This is one of the first of the renowned German Kodaks, produced between 1954 and 1957. This is an early model, so has no rangefinder. It has a lovely heft though, and the lens opening is a joy of smooth cuckoo-clock movement. The focus action is also beautifully smooth, which is really unnecessary as this is a scale-focus camera so you are not going to be holding it to your eye and adjusting the focus. Even so, this thing feels like class and fine engineering. The source for it was my surprise box of cameras.
The lens is a Schneider-Kreuznach Xenar of 50mm and f2.8, which is basically a Tessar. It glides out when you press the button on the cover panel but must be set to infinity before it will close.
The wind-on lever is on the bottom of the camera, which looks like it would be difficult to use. It actually works quite well if you point the camera downwards after shooting.
It’s a little fiddly to set the aperture. It’s on the bottom of the lens and requires that the pointer is pulled out to set. In use it locks the combination of aperture and shutter speed together so they change in sync.
Making the lens retractable adds complexity and weight for a possible gain in portability: with the lens shut it’s a flatter package that would fit better into a bag or large pocket.
So basically, unless you want to guess, you need to carry or fit a rangefinder and a meter. It also has a quirk in the way the frame counter works: it counts down from the maximum size of the film and locks the camera after frame number 1 has been shot. This may have been a protection from the heavy-handed, but it’s a pain to a frugal photographer. The trick is to start the counter above the maximum frame count to get that last frame or two off the film.
In use it’s a bit like a miniature view camera, to the extent my darling partner asked if I needed to put a cloth over my head when I was using it. You open the camera, check and set the focus, check and set the exposure, then shoot. Using this will definitely slow you down: it’s a measured performance. This is not the camera to carry around for quick snaps. The lens is sharp though, so it could be a good way to do the slow and mindful photography thing. The fact that it folds up could also make it a contender for the sort of camera that you would throw into a rucksack, if it wasn’t so heavy. If I wanted a folder I would take a medium format one and get bigger negatives, or an Olympus XA which is smaller and lighter. So it’s a mechanical marvel with all the ease of use of a large format camera and all the quality of a smaller negative. So what makes this camera less attractive than the equally-fiddly Mercury? Mostly it’s the looks of the Mercury – it’s a steampunk delight. I forgive it being awkward because it’s fun.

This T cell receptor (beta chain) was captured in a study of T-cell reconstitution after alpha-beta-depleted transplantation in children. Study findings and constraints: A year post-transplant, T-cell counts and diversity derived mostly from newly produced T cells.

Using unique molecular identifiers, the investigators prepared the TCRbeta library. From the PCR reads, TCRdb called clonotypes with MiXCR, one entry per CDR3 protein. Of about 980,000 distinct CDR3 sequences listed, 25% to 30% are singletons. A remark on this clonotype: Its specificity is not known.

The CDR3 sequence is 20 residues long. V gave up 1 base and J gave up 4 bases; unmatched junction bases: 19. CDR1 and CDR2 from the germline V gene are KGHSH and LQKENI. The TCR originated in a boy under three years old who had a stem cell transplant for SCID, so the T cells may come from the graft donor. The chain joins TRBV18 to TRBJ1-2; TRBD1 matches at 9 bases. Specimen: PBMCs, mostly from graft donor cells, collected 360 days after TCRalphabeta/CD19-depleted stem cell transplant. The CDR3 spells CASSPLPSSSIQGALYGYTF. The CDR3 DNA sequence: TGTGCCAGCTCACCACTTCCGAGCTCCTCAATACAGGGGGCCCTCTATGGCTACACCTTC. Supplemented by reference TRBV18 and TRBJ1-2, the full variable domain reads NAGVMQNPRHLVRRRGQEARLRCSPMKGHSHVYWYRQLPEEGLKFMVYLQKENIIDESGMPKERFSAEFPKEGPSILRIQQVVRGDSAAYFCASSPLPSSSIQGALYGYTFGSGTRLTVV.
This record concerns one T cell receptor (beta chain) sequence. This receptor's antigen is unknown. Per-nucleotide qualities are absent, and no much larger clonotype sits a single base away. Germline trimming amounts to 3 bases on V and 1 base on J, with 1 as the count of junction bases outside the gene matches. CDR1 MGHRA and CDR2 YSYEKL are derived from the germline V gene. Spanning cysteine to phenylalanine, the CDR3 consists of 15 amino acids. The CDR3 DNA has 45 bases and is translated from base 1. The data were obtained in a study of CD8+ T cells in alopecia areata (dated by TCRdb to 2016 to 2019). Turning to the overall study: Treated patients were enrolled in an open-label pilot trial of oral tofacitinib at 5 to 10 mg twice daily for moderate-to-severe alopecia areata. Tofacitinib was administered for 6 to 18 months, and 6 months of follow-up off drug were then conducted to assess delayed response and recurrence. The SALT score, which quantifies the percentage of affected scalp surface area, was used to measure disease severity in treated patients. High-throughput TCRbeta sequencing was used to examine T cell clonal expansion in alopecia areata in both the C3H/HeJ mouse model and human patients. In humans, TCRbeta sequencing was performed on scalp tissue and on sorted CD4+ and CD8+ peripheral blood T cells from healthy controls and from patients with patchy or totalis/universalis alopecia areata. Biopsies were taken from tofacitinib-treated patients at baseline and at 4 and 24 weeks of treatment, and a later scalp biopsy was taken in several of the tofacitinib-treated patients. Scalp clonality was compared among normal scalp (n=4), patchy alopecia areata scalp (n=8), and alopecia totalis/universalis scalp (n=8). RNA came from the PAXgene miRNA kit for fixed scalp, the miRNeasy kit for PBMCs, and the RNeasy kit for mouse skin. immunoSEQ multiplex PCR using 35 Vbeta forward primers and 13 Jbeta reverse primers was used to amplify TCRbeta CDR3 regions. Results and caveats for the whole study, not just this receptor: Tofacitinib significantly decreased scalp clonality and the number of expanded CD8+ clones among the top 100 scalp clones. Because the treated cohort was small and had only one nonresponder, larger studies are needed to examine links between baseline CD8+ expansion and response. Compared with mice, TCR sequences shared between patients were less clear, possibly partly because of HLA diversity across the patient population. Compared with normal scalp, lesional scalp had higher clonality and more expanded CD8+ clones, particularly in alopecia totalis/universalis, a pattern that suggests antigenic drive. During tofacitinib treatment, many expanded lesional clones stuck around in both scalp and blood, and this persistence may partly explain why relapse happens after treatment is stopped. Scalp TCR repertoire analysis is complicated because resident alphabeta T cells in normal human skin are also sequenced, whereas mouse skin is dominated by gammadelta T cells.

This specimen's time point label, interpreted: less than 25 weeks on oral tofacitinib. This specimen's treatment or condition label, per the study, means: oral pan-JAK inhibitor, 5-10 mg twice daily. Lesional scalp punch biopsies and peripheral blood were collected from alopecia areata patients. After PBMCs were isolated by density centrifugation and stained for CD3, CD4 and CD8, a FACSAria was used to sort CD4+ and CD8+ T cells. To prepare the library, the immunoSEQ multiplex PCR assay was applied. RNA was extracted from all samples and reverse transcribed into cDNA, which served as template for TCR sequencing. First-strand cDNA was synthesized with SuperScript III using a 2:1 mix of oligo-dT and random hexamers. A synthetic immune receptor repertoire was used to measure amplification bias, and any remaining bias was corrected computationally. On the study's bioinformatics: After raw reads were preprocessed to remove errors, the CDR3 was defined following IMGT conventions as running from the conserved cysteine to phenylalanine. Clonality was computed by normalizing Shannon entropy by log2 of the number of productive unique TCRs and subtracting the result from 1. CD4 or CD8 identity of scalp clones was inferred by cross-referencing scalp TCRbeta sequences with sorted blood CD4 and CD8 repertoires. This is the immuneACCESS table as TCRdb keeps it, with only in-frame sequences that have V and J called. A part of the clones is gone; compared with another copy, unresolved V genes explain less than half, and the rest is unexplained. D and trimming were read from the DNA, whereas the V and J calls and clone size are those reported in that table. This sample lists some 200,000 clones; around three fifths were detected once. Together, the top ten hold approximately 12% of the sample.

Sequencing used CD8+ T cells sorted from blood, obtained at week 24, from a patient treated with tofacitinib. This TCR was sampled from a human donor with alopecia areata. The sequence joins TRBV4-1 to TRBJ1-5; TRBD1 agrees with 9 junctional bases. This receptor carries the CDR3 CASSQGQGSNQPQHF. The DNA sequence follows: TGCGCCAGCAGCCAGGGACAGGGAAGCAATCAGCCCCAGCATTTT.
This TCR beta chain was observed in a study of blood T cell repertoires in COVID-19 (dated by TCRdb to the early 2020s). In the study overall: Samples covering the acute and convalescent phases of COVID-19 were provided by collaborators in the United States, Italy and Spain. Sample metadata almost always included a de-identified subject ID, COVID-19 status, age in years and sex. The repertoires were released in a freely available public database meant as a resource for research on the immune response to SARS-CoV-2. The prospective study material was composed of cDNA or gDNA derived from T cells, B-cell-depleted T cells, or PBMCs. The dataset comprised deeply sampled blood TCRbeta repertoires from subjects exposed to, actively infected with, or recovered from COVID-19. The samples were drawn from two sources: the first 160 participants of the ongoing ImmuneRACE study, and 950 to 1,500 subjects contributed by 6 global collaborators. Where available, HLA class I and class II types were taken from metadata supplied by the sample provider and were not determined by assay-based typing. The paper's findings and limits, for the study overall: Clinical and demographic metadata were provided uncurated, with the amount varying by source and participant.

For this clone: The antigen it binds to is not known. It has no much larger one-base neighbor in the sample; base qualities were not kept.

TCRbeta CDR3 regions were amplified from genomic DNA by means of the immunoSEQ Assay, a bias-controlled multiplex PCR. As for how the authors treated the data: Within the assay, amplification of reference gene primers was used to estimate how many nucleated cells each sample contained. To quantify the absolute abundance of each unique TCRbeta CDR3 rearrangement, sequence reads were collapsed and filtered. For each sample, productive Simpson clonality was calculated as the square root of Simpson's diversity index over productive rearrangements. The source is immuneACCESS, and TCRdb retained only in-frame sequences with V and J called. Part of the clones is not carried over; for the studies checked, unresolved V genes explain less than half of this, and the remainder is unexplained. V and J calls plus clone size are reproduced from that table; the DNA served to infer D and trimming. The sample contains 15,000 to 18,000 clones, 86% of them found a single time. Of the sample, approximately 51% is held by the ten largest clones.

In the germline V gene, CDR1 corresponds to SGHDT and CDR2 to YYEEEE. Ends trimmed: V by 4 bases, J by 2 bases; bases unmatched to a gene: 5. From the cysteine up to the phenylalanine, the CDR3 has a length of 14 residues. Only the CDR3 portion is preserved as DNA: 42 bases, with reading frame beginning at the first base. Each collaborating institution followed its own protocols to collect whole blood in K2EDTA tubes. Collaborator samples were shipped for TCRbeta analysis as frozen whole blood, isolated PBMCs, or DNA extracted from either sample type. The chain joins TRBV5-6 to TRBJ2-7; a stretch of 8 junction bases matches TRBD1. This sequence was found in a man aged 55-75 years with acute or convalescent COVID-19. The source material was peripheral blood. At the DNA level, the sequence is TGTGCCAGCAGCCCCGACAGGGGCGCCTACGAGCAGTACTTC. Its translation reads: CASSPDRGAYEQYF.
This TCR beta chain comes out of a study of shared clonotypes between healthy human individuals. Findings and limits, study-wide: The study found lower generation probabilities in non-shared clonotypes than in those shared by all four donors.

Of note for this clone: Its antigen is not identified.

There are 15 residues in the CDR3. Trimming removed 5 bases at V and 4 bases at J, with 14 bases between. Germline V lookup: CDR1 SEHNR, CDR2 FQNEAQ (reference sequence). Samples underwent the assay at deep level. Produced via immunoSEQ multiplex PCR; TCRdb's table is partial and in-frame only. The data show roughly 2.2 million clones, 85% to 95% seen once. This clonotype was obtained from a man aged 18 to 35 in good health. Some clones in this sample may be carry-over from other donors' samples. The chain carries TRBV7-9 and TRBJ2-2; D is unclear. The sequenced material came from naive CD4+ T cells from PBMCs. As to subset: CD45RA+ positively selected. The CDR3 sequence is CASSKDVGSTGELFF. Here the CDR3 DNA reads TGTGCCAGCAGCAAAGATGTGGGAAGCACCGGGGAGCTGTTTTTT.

So would you want one of these? It is very quiet in use and it’s a mechanical joy to handle. It might also be perfect for learning how the relationship between aperture, shutter speed and focus works with 36 (or more) shots on hand. I’m not so sure about the folding thing though – that feels more like they did it because they could, than for any real reason.
While the lens is sharp, the lack of a coupled rangefinder means that you can’t really use it for close work. But then, that’s probably what most people would have wanted a camera for anyway: groups and landscapes. There was a IIc model that did have a coupled rangefinder, so you could look for one of those if you really needed the focusing.
So the verdict is: nice lens in an awkward package.